Sunday, February 24, 2013

The Phoenix Project: A Novel About IT, DevOps, and Helping Your Business Win, by Gene Kim

Barnes & Noble (unavailable)

Bill is an IT manager at Parts Unlimited. It's Tuesday morning and on his drive into the office, Bill gets a call from the CEO.

The company's new IT initiative, code named Phoenix Project, is critical to the future of Parts Unlimited, but the project is massively over budget and very late. The CEO wants Bill to report directly to him and fix the mess in ninety days or else Bill's entire department will be outsourced.

With the help of a prospective board member and his mysterious philosophy of The Three Ways, Bill starts to see that IT work has more in common with manufacturing plant work than he ever imagined. With the clock ticking, Bill must organize work flow, streamline interdepartmental communications, and effectively serve the other business functions at Parts Unlimited.

In a fast-paced and entertaining style, three luminaries of the DevOps movement deliver a story that anyone who works in IT will recognize. Readers will not only learn how to improve their own IT organizations, they'll never view IT the same way again.

I know what you're thinking.

Wow.  A fictionalized account of ITIL and Agile methodologies.  That sounds so...exciting.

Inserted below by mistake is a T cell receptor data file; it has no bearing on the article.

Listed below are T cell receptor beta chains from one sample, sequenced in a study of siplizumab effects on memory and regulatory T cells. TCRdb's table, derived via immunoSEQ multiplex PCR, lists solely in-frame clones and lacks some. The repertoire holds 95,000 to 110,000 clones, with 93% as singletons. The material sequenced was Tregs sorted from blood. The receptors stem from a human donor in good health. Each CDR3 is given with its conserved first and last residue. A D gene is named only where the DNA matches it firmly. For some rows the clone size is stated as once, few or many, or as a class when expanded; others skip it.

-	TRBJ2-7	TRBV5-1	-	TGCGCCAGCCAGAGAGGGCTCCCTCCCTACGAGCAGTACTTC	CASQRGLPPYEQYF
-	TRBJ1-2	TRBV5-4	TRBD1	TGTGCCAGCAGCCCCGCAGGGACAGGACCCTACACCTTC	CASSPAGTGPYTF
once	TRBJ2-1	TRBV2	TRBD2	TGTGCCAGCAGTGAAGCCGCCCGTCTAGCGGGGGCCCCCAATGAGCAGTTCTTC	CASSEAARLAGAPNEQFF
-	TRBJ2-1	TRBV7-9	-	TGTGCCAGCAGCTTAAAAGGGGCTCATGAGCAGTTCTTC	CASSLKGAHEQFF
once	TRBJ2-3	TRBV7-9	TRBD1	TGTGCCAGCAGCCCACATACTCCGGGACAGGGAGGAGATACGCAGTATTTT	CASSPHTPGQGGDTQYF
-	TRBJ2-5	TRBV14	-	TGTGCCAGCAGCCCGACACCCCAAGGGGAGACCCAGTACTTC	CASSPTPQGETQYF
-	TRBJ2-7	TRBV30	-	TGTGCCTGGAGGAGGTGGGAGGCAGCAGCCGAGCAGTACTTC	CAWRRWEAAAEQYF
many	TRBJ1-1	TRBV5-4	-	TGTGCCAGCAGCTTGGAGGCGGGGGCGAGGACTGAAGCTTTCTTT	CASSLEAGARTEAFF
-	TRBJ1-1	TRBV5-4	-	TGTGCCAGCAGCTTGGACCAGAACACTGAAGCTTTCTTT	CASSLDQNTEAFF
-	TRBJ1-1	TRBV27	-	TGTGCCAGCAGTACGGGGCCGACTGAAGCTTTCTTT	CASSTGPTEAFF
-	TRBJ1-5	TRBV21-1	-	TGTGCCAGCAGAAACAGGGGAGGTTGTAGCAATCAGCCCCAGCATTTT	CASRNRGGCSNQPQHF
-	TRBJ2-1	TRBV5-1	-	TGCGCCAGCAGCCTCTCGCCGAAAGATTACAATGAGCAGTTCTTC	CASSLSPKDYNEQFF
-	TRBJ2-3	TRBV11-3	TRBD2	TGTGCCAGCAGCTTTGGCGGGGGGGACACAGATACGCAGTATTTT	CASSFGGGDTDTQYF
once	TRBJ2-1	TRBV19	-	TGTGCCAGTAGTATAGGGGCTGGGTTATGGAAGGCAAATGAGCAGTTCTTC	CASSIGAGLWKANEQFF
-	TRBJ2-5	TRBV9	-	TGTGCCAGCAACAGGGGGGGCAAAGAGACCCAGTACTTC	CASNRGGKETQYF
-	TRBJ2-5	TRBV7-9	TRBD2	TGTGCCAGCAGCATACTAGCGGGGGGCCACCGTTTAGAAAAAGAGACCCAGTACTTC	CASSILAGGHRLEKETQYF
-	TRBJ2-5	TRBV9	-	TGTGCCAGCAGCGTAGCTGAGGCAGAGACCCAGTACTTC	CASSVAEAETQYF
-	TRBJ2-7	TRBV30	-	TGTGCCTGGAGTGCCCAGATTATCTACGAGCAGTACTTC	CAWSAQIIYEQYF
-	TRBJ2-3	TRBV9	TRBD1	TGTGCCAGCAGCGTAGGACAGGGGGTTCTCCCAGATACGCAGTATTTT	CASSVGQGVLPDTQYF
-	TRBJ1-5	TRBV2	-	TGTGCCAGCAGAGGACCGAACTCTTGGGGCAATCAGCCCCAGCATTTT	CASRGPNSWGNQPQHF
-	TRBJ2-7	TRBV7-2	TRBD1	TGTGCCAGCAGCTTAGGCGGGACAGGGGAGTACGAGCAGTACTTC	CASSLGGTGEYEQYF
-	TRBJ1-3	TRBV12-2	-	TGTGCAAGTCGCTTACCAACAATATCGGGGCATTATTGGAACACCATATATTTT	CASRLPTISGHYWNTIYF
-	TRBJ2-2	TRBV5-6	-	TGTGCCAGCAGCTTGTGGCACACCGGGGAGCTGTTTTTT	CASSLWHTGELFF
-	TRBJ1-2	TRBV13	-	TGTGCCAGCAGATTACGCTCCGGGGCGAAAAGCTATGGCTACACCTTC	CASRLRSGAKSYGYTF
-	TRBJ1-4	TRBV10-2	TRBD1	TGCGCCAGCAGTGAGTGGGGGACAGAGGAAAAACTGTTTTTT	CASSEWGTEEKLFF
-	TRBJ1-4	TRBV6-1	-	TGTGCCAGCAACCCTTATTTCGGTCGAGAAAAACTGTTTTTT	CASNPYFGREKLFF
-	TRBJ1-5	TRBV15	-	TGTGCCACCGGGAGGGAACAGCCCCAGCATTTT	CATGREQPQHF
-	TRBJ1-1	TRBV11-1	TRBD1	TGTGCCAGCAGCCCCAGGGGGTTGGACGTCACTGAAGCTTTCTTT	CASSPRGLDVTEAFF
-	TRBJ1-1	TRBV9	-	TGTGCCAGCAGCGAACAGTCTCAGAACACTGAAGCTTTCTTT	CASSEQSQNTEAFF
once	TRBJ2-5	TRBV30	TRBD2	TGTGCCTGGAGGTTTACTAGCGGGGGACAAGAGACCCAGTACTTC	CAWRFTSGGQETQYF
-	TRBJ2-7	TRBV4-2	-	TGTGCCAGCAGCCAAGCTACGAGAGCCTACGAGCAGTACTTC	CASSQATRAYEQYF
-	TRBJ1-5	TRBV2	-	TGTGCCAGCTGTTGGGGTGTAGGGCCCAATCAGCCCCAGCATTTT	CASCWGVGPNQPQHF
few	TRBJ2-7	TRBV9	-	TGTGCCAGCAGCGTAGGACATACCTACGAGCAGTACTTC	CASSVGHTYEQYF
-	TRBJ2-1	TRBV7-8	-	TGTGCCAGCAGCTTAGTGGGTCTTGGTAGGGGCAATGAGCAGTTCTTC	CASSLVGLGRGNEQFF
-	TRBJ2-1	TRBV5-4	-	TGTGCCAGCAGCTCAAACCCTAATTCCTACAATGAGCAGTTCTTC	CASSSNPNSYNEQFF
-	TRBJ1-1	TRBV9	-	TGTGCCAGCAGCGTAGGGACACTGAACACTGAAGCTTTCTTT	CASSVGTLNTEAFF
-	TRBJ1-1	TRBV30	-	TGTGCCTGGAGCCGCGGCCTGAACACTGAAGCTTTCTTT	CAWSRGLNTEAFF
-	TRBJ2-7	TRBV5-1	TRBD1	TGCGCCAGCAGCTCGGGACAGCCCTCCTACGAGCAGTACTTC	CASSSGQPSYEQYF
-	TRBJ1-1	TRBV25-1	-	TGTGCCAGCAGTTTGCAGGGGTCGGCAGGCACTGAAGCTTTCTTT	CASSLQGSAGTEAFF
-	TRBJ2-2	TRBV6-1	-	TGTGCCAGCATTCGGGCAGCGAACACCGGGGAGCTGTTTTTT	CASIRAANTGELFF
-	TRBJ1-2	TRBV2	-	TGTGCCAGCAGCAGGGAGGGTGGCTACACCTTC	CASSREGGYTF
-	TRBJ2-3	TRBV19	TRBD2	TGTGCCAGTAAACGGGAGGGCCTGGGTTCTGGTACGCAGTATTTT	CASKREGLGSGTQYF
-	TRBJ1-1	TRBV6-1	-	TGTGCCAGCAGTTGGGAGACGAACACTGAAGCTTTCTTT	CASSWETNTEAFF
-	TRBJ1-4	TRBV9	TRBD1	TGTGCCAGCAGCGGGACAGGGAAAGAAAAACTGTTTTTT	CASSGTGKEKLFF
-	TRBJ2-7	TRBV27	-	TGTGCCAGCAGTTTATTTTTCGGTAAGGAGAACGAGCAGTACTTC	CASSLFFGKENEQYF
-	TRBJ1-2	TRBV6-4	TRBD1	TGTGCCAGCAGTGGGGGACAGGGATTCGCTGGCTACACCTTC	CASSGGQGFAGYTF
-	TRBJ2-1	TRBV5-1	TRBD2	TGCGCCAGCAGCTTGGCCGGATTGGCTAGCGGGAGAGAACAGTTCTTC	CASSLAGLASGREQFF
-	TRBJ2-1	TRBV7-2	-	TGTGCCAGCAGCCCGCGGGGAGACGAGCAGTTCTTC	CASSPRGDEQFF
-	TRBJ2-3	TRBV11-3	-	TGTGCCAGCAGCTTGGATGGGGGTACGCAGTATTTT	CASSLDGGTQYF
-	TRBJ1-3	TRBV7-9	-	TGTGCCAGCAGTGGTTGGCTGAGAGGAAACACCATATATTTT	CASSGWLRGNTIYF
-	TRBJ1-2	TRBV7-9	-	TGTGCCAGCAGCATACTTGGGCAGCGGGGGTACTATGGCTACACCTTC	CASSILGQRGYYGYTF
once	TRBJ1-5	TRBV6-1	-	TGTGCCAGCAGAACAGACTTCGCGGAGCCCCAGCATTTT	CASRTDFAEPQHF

Tommy Lee Jones is skeptical
But it is!

Imagine my surprise when I was completely sucked into Bill's world.

IT Operations isn't always a fun place to work: servers crash; applications freeze; vulnerabilities are everywhere; and customers--both internal and external--scream for support.

So how do you manage all of the Work in Progress (WIP), emergencies, and planned work?  It's enough to give any professional geek a panic attack.

Enter our heroes: ITIL and Kanban. 

These Best Practice methodologies will help Bill and his team revolutionize how IT functions and contributes to the business at large.

The Phoenix Project takes a dry subject and turns it into an understandable narrative.  Certain concepts that I didn't quite grasp when I studied for my ITIL certification became crystal clear during the course of this book.

I'm really looking forward to implementing a Kanban board with my team at work.

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